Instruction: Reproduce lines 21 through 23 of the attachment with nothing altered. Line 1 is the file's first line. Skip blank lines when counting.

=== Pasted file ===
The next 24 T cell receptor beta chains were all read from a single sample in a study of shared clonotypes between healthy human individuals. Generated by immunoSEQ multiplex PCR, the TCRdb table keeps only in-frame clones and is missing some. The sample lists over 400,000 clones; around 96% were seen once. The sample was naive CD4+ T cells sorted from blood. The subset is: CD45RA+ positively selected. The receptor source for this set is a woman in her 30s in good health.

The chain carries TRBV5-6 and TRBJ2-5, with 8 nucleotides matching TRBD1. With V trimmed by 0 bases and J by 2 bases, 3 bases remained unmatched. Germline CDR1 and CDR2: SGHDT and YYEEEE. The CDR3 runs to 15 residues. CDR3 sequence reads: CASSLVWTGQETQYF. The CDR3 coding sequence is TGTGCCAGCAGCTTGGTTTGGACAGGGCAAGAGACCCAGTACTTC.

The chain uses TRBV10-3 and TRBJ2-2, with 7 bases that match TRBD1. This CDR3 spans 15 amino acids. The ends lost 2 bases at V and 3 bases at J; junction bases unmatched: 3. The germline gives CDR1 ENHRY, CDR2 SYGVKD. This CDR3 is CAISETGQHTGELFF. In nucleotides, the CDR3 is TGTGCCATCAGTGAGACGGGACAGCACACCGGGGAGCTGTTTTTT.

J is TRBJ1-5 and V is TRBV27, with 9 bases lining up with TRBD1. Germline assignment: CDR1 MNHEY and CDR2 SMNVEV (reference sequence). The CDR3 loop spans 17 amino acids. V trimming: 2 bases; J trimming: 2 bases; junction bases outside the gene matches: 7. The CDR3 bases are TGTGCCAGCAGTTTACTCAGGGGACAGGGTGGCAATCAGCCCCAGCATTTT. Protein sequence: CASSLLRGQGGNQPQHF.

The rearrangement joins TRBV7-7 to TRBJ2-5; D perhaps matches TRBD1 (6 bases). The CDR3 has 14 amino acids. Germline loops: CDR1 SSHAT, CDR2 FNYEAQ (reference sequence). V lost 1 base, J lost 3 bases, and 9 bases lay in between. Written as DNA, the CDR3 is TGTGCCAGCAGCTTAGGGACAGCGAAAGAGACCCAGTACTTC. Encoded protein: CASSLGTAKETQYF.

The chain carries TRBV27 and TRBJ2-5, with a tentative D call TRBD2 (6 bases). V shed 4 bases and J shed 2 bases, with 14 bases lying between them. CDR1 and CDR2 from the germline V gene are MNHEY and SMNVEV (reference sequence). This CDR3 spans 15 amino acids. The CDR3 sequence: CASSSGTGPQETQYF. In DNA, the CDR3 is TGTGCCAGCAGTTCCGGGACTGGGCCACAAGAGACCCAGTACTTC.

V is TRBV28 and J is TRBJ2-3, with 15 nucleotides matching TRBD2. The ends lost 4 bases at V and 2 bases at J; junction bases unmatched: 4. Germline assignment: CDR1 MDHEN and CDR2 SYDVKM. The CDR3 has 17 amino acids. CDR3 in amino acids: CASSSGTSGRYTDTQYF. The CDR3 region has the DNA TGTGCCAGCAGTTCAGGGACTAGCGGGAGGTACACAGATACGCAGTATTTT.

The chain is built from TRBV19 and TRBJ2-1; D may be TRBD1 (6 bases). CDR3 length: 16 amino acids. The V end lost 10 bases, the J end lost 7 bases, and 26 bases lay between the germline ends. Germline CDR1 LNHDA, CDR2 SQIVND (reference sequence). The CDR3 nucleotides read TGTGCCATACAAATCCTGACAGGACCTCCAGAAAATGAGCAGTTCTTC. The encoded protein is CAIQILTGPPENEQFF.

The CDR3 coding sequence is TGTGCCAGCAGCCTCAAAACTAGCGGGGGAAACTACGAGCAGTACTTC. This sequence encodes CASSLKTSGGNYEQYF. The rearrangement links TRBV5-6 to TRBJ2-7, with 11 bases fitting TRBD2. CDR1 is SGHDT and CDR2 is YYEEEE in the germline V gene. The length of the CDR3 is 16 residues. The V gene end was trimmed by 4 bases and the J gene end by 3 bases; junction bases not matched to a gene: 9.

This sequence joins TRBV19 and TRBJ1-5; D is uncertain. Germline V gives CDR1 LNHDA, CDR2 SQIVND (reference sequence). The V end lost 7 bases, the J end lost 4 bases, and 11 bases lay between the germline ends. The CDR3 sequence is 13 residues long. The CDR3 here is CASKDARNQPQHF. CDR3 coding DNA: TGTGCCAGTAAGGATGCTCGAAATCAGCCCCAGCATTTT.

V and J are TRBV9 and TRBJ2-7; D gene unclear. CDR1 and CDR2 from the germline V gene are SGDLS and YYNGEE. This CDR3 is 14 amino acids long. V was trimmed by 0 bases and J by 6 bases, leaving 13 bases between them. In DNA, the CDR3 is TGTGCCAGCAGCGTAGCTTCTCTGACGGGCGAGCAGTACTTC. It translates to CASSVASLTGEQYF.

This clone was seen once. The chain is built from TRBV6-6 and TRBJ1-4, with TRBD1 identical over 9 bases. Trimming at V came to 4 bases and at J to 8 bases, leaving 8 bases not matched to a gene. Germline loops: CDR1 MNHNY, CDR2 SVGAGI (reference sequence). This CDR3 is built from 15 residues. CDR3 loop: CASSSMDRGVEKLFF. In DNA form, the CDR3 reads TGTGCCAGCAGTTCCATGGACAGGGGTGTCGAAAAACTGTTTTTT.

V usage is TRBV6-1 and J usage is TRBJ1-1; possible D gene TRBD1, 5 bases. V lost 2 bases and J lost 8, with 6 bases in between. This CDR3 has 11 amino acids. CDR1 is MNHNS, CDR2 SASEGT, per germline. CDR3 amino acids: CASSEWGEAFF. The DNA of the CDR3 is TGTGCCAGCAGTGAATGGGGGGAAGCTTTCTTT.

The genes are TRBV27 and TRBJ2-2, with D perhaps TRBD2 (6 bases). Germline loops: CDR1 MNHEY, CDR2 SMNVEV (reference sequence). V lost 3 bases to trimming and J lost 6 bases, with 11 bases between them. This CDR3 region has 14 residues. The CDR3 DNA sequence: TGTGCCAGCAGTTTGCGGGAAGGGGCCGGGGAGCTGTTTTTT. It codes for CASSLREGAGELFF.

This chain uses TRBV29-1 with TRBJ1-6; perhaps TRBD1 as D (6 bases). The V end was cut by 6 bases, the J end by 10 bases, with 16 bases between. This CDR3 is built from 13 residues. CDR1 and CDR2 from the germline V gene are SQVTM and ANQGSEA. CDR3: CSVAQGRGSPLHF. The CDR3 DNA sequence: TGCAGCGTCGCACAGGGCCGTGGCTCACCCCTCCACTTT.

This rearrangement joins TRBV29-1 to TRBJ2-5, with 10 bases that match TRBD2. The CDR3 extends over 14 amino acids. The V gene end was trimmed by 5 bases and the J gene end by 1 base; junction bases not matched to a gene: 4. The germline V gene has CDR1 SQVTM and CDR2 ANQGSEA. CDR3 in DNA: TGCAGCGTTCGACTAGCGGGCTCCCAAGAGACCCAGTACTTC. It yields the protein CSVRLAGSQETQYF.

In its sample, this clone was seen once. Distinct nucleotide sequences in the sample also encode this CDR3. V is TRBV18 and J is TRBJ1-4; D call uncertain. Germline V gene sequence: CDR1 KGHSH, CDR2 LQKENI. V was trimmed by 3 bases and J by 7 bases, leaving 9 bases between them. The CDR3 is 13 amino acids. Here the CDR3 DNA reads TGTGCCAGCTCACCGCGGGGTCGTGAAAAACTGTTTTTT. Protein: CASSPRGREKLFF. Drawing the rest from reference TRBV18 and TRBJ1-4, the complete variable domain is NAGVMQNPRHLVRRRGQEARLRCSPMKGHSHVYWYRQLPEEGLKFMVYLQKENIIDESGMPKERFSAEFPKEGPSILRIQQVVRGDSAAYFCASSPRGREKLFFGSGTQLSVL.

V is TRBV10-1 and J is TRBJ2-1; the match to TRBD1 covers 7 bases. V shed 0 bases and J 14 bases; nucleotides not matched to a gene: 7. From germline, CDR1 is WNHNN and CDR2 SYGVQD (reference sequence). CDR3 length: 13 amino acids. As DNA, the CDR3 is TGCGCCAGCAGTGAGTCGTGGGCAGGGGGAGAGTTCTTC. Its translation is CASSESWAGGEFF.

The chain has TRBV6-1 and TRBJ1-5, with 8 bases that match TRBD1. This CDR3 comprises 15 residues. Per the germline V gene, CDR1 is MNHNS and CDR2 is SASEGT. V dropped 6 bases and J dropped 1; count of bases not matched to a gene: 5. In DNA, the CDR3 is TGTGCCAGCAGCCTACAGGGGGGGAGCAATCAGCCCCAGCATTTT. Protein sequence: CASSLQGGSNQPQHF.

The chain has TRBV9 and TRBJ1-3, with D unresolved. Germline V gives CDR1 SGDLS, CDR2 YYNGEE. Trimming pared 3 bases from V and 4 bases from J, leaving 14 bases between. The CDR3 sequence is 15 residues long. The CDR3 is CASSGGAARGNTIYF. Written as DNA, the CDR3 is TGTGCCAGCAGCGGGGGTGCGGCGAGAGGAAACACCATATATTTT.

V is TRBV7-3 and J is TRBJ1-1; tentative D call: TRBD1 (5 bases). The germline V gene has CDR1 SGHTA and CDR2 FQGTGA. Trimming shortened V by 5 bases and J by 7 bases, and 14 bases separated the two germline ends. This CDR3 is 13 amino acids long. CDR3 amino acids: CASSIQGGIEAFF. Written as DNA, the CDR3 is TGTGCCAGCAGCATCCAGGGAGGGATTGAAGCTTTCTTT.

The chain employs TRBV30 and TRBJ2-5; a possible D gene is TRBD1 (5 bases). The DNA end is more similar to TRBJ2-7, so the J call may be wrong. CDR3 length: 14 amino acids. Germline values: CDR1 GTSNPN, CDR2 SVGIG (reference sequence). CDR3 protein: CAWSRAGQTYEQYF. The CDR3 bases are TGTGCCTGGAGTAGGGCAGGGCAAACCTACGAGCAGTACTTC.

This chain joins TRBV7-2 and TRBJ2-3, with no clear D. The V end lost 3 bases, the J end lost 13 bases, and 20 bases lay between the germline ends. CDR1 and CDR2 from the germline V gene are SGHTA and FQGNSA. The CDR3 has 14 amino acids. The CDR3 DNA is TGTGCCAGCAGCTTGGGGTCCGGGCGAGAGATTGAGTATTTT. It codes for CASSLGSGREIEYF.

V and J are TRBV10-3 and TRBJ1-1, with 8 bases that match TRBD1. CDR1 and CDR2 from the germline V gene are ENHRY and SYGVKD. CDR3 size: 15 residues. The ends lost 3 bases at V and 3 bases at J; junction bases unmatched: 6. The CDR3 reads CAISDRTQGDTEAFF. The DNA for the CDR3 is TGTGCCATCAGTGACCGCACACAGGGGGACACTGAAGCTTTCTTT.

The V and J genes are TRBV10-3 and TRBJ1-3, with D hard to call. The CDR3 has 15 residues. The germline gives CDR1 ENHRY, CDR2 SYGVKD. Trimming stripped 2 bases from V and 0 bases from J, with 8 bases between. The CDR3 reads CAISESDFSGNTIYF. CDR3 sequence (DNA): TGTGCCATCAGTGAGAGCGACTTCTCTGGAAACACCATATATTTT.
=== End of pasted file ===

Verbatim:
V is TRBV7-3 and J is TRBJ1-1; tentative D call: TRBD1 (5 bases). The germline V gene has CDR1 SGHTA and CDR2 FQGTGA. Trimming shortened V by 5 bases and J by 7 bases, and 14 bases separated the two germline ends. This CDR3 is 13 amino acids long. CDR3 amino acids: CASSIQGGIEAFF. Written as DNA, the CDR3 is TGTGCCAGCAGCATCCAGGGAGGGATTGAAGCTTTCTTT.

The chain employs TRBV30 and TRBJ2-5; a possible D gene is TRBD1 (5 bases). The DNA end is more similar to TRBJ2-7, so the J call may be wrong. CDR3 length: 14 amino acids. Germline values: CDR1 GTSNPN, CDR2 SVGIG (reference sequence). CDR3 protein: CAWSRAGQTYEQYF. The CDR3 bases are TGTGCCTGGAGTAGGGCAGGGCAAACCTACGAGCAGTACTTC.

This chain joins TRBV7-2 and TRBJ2-3, with no clear D. The V end lost 3 bases, the J end lost 13 bases, and 20 bases lay between the germline ends. CDR1 and CDR2 from the germline V gene are SGHTA and FQGNSA. The CDR3 has 14 amino acids. The CDR3 DNA is TGTGCCAGCAGCTTGGGGTCCGGGCGAGAGATTGAGTATTTT. It codes for CASSLGSGREIEYF.